On Business: How's the Show?

By | Monday, January 30, 2017 Leave a Comment
I've been in and around comics long enough at this point that I can go to most conventions and find somebody I know, often tabling or working a booth. And with those people, it's easy to strike up a conversation and talk about whatever. I've stood at people's tables and we've chatted about their kids, favorite bands, mathematics, video games... the same kind of random conversations you get into with friends. But, obviously, I don't know everybody, so what do I find to talk about when I'm trying to engage in a conversation with someone I don't really know.

I came up with what seems to be a great question that works pretty much across the board at conventions: "How's the show going for you?"

I originally started asking people strictly to gauge how well a new show (or an older show at a new location) was doing. Kind of a back-end way of reporting on the relative success off the convention itself. But what I found was that it also usually opens the door to a more general conversation with the person tabling. I don't think many people ask this type of question, so folks typically are able to chat without resorting any sort of "script."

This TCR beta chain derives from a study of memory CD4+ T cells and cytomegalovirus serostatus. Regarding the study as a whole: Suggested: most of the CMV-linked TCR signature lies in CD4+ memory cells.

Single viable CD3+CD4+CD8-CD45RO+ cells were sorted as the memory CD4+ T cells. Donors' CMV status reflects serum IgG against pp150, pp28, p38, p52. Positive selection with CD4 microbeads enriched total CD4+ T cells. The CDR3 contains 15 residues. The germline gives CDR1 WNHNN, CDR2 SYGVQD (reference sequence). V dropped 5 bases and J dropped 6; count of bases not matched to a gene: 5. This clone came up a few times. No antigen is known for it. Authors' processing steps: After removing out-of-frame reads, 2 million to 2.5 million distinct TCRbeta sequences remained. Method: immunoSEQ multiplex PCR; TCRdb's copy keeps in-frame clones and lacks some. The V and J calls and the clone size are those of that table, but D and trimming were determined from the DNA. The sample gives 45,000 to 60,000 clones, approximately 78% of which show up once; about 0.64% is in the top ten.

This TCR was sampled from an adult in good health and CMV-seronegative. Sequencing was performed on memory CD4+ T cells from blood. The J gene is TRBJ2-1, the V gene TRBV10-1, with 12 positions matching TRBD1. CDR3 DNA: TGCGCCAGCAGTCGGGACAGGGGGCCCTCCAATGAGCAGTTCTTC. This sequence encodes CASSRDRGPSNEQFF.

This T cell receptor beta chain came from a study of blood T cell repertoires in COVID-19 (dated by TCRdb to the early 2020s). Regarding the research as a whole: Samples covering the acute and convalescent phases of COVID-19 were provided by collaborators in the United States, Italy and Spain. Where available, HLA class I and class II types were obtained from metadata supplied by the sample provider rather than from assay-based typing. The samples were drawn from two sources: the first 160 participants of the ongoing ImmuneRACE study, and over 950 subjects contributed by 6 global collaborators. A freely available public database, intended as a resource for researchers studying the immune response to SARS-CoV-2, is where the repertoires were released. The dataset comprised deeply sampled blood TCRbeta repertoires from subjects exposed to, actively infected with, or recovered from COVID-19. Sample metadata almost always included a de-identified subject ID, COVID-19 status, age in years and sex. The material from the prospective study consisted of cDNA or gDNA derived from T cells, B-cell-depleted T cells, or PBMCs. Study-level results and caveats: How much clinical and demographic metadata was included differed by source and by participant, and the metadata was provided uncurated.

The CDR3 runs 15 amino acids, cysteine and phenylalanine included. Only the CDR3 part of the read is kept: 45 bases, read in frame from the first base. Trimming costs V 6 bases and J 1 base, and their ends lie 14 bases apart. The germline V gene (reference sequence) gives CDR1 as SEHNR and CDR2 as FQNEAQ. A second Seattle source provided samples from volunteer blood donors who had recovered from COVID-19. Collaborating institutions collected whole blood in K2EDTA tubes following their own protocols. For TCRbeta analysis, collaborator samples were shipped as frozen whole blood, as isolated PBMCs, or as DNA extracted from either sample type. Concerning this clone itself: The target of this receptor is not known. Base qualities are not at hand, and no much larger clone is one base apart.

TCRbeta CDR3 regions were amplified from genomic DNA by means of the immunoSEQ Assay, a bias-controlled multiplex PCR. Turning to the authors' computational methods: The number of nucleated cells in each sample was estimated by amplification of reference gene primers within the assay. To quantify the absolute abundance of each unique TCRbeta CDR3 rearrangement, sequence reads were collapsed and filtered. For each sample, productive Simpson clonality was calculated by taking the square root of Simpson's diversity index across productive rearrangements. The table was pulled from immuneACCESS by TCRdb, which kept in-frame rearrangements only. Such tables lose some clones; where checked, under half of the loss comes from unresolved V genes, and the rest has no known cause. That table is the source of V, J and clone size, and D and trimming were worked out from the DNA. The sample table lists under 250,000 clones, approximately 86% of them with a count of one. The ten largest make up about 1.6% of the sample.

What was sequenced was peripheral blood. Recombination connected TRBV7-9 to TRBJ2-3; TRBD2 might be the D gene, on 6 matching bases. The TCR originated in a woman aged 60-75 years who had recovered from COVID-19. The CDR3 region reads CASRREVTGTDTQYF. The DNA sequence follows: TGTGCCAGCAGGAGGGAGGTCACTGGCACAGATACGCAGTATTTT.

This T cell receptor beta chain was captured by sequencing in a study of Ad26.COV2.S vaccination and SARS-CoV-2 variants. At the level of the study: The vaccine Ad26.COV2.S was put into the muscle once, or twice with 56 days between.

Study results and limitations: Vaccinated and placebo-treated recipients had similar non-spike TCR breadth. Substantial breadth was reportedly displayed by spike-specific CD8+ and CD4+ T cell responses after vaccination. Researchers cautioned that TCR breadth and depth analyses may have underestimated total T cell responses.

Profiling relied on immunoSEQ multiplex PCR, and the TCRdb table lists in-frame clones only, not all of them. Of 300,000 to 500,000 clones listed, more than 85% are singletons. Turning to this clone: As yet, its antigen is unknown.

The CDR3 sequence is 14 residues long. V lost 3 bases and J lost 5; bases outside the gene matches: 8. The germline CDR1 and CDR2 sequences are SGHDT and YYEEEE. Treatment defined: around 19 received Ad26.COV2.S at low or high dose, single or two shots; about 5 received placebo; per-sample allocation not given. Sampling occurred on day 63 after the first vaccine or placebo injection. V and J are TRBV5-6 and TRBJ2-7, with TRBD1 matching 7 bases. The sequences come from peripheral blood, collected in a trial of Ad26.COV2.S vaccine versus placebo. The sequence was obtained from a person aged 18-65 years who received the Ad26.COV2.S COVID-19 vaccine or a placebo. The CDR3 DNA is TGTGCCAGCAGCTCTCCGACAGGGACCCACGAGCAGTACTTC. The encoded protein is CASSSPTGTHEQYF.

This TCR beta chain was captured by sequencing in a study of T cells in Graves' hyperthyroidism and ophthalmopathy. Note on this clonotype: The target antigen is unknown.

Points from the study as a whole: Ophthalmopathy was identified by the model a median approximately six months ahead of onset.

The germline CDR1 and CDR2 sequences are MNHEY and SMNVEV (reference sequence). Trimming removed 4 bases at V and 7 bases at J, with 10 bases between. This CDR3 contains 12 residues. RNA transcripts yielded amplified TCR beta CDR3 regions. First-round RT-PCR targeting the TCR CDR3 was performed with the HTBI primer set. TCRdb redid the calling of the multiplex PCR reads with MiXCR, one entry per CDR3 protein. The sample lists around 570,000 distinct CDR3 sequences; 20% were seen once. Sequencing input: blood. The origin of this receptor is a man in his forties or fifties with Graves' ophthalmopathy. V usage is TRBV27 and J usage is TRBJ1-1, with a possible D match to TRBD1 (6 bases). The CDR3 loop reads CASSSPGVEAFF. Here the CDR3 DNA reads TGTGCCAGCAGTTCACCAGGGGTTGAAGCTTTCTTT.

The thing I like about the particular phrasing is how open-ended it is. I generally intend it to mean someone along the lines of, "How are sales at your table?" but that's A) not always a measure of success for individual creators and B) something that can verge into an area of discomfort for many people. (Most of us live in a society, after all, that frowns on openly talking about income at an individual level.) So "how's the show going" lets the individual set whatever metrics they choose to measure success, and allows them to easily avoid getting into a discussion with a relative stranger about a subject they're uncomfortable with. In fact, they can dodge the business aspect entirely and say they're having a great or lousy time because of the weather, their health, or whatever.

So then I've got a conversation going on a topic relevant to the convention, and of particular personal interest to the person I'm talking to. Which is perfect for a relative introvert like myself.

PLUS, I then have the bonus of getting a sense of how the convention is actually being run. After talking to 10 or 20 people, you start to see themes and general patterns. Everybody's having a great time even though sales are down. Or traffic is terrible, they'll be lucky to break even. Or, "Holy crap! I sold out of everything on the first day!"Any one person's thoughts and impressions could just be their unique experience, but when the same ideas come up repeatedly for several creators, then you've probably got a good sense of the overall show.

Anyway, that's just a little trick I devised for myself that solves multiple issues at once when I'm attending a convention.
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